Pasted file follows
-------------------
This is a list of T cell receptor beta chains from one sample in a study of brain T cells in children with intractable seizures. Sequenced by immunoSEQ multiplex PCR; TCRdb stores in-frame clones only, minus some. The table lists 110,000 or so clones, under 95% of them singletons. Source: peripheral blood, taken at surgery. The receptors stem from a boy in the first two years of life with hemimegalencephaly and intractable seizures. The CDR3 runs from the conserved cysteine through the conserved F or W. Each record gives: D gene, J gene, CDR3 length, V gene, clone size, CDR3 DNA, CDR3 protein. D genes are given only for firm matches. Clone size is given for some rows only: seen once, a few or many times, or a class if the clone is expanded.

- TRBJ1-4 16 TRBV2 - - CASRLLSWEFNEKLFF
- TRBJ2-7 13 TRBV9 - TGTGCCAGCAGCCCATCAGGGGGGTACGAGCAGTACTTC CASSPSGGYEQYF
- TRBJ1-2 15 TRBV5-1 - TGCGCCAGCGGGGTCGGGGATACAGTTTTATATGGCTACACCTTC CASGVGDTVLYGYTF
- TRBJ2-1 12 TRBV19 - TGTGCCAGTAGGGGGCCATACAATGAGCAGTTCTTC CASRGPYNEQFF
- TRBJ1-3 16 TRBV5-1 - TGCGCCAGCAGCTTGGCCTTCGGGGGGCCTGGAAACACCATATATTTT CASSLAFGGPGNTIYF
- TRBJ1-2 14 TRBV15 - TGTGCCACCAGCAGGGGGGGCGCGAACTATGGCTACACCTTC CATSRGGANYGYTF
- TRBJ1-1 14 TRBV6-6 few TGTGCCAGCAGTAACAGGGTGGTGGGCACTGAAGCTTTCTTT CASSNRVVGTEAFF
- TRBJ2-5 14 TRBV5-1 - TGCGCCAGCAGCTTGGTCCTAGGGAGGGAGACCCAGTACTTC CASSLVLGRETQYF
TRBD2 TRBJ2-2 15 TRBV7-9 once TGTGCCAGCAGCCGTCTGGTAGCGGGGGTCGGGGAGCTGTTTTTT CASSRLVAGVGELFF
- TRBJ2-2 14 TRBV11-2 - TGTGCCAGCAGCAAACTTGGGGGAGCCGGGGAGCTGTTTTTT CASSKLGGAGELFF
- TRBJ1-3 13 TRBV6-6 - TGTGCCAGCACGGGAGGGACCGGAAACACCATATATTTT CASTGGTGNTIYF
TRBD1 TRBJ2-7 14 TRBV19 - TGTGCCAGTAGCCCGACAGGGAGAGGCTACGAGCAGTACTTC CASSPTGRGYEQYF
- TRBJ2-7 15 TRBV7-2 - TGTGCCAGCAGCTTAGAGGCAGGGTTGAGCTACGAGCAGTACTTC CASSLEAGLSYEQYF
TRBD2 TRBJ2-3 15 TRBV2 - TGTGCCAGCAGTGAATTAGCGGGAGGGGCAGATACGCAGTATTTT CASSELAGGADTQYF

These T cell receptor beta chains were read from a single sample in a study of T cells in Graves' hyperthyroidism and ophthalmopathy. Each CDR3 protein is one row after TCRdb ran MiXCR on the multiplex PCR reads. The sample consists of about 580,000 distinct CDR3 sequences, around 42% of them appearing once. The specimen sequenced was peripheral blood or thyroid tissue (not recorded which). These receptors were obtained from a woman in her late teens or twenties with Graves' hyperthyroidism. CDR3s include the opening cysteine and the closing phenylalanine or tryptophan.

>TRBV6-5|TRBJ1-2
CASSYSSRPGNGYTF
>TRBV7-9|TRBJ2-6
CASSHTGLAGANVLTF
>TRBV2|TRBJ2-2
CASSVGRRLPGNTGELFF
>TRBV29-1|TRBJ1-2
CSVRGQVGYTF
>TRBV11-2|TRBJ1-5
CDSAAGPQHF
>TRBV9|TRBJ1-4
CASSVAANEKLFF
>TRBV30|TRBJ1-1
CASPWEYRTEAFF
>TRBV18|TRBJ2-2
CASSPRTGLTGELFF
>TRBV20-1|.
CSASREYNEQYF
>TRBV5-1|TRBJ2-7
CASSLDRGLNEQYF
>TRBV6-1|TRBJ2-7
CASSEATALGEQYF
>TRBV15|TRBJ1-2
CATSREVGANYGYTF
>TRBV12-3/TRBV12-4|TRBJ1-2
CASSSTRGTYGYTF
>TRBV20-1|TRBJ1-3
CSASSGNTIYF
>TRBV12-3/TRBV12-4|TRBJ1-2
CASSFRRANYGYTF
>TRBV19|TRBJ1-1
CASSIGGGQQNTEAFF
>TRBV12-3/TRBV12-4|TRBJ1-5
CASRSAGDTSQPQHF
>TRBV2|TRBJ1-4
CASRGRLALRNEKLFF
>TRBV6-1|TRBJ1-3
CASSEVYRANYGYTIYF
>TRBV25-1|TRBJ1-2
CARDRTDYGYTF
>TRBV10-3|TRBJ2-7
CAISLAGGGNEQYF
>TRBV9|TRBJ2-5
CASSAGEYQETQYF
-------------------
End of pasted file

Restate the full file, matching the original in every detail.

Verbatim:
This is a list of T cell receptor beta chains from one sample in a study of brain T cells in children with intractable seizures. Sequenced by immunoSEQ multiplex PCR; TCRdb stores in-frame clones only, minus some. The table lists 110,000 or so clones, under 95% of them singletons. Source: peripheral blood, taken at surgery. The receptors stem from a boy in the first two years of life with hemimegalencephaly and intractable seizures. The CDR3 runs from the conserved cysteine through the conserved F or W. Each record gives: D gene, J gene, CDR3 length, V gene, clone size, CDR3 DNA, CDR3 protein. D genes are given only for firm matches. Clone size is given for some rows only: seen once, a few or many times, or a class if the clone is expanded.

- TRBJ1-4 16 TRBV2 - - CASRLLSWEFNEKLFF
- TRBJ2-7 13 TRBV9 - TGTGCCAGCAGCCCATCAGGGGGGTACGAGCAGTACTTC CASSPSGGYEQYF
- TRBJ1-2 15 TRBV5-1 - TGCGCCAGCGGGGTCGGGGATACAGTTTTATATGGCTACACCTTC CASGVGDTVLYGYTF
- TRBJ2-1 12 TRBV19 - TGTGCCAGTAGGGGGCCATACAATGAGCAGTTCTTC CASRGPYNEQFF
- TRBJ1-3 16 TRBV5-1 - TGCGCCAGCAGCTTGGCCTTCGGGGGGCCTGGAAACACCATATATTTT CASSLAFGGPGNTIYF
- TRBJ1-2 14 TRBV15 - TGTGCCACCAGCAGGGGGGGCGCGAACTATGGCTACACCTTC CATSRGGANYGYTF
- TRBJ1-1 14 TRBV6-6 few TGTGCCAGCAGTAACAGGGTGGTGGGCACTGAAGCTTTCTTT CASSNRVVGTEAFF
- TRBJ2-5 14 TRBV5-1 - TGCGCCAGCAGCTTGGTCCTAGGGAGGGAGACCCAGTACTTC CASSLVLGRETQYF
TRBD2 TRBJ2-2 15 TRBV7-9 once TGTGCCAGCAGCCGTCTGGTAGCGGGGGTCGGGGAGCTGTTTTTT CASSRLVAGVGELFF
- TRBJ2-2 14 TRBV11-2 - TGTGCCAGCAGCAAACTTGGGGGAGCCGGGGAGCTGTTTTTT CASSKLGGAGELFF
- TRBJ1-3 13 TRBV6-6 - TGTGCCAGCACGGGAGGGACCGGAAACACCATATATTTT CASTGGTGNTIYF
TRBD1 TRBJ2-7 14 TRBV19 - TGTGCCAGTAGCCCGACAGGGAGAGGCTACGAGCAGTACTTC CASSPTGRGYEQYF
- TRBJ2-7 15 TRBV7-2 - TGTGCCAGCAGCTTAGAGGCAGGGTTGAGCTACGAGCAGTACTTC CASSLEAGLSYEQYF
TRBD2 TRBJ2-3 15 TRBV2 - TGTGCCAGCAGTGAATTAGCGGGAGGGGCAGATACGCAGTATTTT CASSELAGGADTQYF

These T cell receptor beta chains were read from a single sample in a study of T cells in Graves' hyperthyroidism and ophthalmopathy. Each CDR3 protein is one row after TCRdb ran MiXCR on the multiplex PCR reads. The sample consists of about 580,000 distinct CDR3 sequences, around 42% of them appearing once. The specimen sequenced was peripheral blood or thyroid tissue (not recorded which). These receptors were obtained from a woman in her late teens or twenties with Graves' hyperthyroidism. CDR3s include the opening cysteine and the closing phenylalanine or tryptophan.

>TRBV6-5|TRBJ1-2
CASSYSSRPGNGYTF
>TRBV7-9|TRBJ2-6
CASSHTGLAGANVLTF
>TRBV2|TRBJ2-2
CASSVGRRLPGNTGELFF
>TRBV29-1|TRBJ1-2
CSVRGQVGYTF
>TRBV11-2|TRBJ1-5
CDSAAGPQHF
>TRBV9|TRBJ1-4
CASSVAANEKLFF
>TRBV30|TRBJ1-1
CASPWEYRTEAFF
>TRBV18|TRBJ2-2
CASSPRTGLTGELFF
>TRBV20-1|.
CSASREYNEQYF
>TRBV5-1|TRBJ2-7
CASSLDRGLNEQYF
>TRBV6-1|TRBJ2-7
CASSEATALGEQYF
>TRBV15|TRBJ1-2
CATSREVGANYGYTF
>TRBV12-3/TRBV12-4|TRBJ1-2
CASSSTRGTYGYTF
>TRBV20-1|TRBJ1-3
CSASSGNTIYF
>TRBV12-3/TRBV12-4|TRBJ1-2
CASSFRRANYGYTF
>TRBV19|TRBJ1-1
CASSIGGGQQNTEAFF
>TRBV12-3/TRBV12-4|TRBJ1-5
CASRSAGDTSQPQHF
>TRBV2|TRBJ1-4
CASRGRLALRNEKLFF
>TRBV6-1|TRBJ1-3
CASSEVYRANYGYTIYF
>TRBV25-1|TRBJ1-2
CARDRTDYGYTF
>TRBV10-3|TRBJ2-7
CAISLAGGGNEQYF
>TRBV9|TRBJ2-5
CASSAGEYQETQYF